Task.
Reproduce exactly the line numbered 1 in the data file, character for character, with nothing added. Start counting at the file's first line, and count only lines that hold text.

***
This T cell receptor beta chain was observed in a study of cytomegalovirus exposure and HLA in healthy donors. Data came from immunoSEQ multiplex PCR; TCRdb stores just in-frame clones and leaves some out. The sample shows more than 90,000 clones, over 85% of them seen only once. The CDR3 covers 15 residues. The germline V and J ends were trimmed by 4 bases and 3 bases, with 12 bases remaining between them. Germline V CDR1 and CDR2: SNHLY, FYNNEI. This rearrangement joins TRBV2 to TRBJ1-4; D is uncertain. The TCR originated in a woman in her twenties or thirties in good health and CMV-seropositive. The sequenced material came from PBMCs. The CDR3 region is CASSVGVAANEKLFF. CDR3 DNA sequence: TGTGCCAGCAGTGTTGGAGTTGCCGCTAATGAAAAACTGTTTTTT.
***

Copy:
This T cell receptor beta chain was observed in a study of cytomegalovirus exposure and HLA in healthy donors. Data came from immunoSEQ multiplex PCR; TCRdb stores just in-frame clones and leaves some out. The sample shows more than 90,000 clones, over 85% of them seen only once. The CDR3 covers 15 residues. The germline V and J ends were trimmed by 4 bases and 3 bases, with 12 bases remaining between them. Germline V CDR1 and CDR2: SNHLY, FYNNEI. This rearrangement joins TRBV2 to TRBJ1-4; D is uncertain. The TCR originated in a woman in her twenties or thirties in good health and CMV-seropositive. The sequenced material came from PBMCs. The CDR3 region is CASSVGVAANEKLFF. CDR3 DNA sequence: TGTGCCAGCAGTGTTGGAGTTGCCGCTAATGAAAAACTGTTTTTT.